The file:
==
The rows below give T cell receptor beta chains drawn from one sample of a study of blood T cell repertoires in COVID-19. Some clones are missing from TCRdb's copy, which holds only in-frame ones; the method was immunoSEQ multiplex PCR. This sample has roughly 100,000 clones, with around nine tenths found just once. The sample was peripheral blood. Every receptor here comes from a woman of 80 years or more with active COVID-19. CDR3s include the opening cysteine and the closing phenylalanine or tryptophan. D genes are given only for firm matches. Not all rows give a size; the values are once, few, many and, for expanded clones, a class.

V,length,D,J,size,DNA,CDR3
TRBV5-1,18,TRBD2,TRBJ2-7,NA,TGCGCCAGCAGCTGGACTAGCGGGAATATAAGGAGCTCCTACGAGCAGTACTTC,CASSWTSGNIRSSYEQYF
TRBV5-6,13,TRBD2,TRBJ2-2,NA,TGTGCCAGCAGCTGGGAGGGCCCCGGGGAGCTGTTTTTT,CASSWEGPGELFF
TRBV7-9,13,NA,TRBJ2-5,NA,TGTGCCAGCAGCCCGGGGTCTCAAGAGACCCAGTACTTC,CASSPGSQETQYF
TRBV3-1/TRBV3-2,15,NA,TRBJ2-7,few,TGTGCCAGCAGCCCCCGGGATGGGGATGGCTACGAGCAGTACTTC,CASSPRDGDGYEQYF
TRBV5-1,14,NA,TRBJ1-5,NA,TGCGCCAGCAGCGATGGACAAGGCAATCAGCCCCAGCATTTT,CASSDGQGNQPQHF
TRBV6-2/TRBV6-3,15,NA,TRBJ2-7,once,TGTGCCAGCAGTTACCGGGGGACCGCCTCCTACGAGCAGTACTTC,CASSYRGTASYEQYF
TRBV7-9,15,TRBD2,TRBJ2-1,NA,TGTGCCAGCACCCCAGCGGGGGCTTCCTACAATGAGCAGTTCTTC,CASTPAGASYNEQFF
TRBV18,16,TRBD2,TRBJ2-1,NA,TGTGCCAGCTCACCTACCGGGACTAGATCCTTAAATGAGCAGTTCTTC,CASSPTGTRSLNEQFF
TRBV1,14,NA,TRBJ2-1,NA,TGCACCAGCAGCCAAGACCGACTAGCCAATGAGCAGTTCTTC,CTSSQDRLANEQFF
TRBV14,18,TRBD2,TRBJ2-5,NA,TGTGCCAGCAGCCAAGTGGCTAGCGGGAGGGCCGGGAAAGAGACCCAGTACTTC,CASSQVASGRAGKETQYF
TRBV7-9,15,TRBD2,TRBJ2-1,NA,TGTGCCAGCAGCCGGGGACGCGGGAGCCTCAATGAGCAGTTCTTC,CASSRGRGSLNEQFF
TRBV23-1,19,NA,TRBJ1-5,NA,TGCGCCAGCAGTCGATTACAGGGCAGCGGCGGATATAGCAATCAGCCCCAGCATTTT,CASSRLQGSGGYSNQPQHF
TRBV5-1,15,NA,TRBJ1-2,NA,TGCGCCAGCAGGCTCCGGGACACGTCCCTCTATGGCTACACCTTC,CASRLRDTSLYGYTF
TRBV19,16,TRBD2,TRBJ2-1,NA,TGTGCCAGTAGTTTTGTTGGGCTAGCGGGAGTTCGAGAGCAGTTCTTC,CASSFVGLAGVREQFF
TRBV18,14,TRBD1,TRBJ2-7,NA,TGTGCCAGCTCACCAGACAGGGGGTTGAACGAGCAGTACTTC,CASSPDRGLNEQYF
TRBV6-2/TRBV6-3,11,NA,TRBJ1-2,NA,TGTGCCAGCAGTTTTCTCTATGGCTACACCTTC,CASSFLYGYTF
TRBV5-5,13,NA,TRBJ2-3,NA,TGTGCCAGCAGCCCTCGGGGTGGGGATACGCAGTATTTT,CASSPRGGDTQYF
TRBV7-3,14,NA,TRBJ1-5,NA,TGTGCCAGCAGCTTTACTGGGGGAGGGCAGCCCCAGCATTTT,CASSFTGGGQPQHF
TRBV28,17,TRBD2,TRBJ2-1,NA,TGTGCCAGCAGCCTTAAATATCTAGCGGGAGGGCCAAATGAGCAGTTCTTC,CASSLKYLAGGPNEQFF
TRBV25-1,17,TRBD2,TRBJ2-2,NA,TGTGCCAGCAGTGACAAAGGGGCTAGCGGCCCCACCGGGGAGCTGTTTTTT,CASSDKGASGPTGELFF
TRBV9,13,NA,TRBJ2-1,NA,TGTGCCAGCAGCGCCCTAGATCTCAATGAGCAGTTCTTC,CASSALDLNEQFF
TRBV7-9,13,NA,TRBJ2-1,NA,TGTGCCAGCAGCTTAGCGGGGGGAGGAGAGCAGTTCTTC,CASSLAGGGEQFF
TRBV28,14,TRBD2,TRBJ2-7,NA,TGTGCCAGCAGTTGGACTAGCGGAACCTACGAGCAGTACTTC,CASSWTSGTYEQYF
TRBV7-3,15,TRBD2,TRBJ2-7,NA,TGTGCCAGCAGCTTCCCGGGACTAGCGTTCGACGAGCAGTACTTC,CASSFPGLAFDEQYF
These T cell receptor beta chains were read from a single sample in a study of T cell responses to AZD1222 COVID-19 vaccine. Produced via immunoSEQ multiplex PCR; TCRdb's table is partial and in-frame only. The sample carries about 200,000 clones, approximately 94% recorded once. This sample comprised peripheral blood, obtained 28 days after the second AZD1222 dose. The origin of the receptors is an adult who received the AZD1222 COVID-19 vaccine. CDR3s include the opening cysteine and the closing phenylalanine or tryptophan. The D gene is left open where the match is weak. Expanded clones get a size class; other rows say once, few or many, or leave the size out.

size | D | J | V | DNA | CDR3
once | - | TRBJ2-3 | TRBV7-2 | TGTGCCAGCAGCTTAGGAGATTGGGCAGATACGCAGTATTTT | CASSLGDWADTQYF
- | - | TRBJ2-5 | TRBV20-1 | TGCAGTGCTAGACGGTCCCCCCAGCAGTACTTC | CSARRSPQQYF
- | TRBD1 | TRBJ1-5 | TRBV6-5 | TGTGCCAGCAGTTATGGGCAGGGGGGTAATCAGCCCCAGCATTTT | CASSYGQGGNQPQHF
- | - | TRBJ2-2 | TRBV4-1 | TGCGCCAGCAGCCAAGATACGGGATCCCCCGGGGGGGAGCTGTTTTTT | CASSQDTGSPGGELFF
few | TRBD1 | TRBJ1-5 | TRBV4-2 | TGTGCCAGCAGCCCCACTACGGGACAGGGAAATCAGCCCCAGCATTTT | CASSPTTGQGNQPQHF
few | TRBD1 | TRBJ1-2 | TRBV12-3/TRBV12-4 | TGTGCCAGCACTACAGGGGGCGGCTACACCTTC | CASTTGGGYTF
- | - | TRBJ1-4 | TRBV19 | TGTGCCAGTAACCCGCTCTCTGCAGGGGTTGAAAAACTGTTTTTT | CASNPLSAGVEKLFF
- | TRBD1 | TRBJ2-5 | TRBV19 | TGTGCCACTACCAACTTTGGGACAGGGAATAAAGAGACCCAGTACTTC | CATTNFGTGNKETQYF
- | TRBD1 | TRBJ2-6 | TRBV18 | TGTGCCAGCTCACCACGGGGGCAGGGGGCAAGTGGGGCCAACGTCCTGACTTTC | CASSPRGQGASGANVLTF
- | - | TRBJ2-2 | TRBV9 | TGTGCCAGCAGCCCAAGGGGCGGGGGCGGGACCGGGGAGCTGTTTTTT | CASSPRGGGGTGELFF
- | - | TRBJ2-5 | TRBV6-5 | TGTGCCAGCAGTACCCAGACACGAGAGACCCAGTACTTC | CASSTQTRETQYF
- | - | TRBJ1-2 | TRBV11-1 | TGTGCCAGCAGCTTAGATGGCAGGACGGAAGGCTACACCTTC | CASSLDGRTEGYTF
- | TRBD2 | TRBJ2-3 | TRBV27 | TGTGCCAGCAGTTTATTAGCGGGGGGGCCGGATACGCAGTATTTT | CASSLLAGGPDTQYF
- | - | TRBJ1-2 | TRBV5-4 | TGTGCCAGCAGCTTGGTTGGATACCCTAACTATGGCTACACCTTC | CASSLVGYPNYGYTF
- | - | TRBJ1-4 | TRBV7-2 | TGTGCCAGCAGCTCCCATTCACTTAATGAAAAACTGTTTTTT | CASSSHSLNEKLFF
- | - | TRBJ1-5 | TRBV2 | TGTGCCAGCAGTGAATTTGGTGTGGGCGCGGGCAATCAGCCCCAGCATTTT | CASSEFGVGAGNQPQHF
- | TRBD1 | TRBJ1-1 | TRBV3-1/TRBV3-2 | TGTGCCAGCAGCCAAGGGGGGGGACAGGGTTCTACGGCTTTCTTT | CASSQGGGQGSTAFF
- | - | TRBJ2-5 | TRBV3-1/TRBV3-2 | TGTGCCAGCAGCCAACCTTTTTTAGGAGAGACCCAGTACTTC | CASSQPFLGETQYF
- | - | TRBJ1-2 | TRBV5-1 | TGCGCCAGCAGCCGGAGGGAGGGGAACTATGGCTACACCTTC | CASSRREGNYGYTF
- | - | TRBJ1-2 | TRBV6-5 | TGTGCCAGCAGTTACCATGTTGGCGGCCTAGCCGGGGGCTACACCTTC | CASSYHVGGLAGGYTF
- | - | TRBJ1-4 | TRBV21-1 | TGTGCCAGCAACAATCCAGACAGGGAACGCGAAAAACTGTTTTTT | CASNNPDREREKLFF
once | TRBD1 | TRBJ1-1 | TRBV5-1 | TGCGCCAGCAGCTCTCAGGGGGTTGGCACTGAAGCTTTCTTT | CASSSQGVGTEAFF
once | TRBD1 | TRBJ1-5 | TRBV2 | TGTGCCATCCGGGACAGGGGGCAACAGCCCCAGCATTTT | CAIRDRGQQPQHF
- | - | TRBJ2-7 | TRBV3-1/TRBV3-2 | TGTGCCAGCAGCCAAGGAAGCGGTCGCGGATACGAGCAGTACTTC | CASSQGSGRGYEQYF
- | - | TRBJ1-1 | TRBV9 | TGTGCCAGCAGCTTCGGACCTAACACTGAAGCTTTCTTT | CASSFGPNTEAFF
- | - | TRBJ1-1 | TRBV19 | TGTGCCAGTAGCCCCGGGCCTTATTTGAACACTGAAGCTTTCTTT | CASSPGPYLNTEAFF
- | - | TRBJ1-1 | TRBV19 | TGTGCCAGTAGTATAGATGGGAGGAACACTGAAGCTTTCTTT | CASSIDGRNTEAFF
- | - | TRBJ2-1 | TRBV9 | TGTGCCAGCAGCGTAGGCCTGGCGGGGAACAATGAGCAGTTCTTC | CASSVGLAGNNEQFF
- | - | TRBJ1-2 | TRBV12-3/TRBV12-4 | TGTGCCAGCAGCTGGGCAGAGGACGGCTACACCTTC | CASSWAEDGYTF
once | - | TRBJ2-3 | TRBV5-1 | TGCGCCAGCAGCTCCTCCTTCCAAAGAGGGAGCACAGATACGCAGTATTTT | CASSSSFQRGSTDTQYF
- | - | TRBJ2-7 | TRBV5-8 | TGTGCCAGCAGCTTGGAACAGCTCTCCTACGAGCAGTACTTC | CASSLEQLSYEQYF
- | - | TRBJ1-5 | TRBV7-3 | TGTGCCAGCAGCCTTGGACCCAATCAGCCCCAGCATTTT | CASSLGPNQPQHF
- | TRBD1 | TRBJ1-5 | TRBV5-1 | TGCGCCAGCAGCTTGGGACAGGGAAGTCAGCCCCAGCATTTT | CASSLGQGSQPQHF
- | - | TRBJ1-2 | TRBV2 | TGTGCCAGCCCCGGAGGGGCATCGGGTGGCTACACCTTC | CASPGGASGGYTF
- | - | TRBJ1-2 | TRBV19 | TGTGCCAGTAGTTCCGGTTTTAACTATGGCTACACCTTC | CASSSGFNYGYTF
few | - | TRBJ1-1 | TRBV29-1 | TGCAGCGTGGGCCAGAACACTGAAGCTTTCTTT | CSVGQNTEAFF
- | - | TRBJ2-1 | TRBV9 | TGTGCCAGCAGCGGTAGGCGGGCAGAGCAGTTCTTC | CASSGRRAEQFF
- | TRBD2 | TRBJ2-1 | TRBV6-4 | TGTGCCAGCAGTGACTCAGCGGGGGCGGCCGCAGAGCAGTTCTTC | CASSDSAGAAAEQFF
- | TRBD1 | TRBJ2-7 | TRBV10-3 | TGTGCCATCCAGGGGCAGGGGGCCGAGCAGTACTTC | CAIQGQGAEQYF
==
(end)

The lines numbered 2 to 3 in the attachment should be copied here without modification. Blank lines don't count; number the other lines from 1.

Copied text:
V,length,D,J,size,DNA,CDR3
TRBV5-1,18,TRBD2,TRBJ2-7,NA,TGCGCCAGCAGCTGGACTAGCGGGAATATAAGGAGCTCCTACGAGCAGTACTTC,CASSWTSGNIRSSYEQYF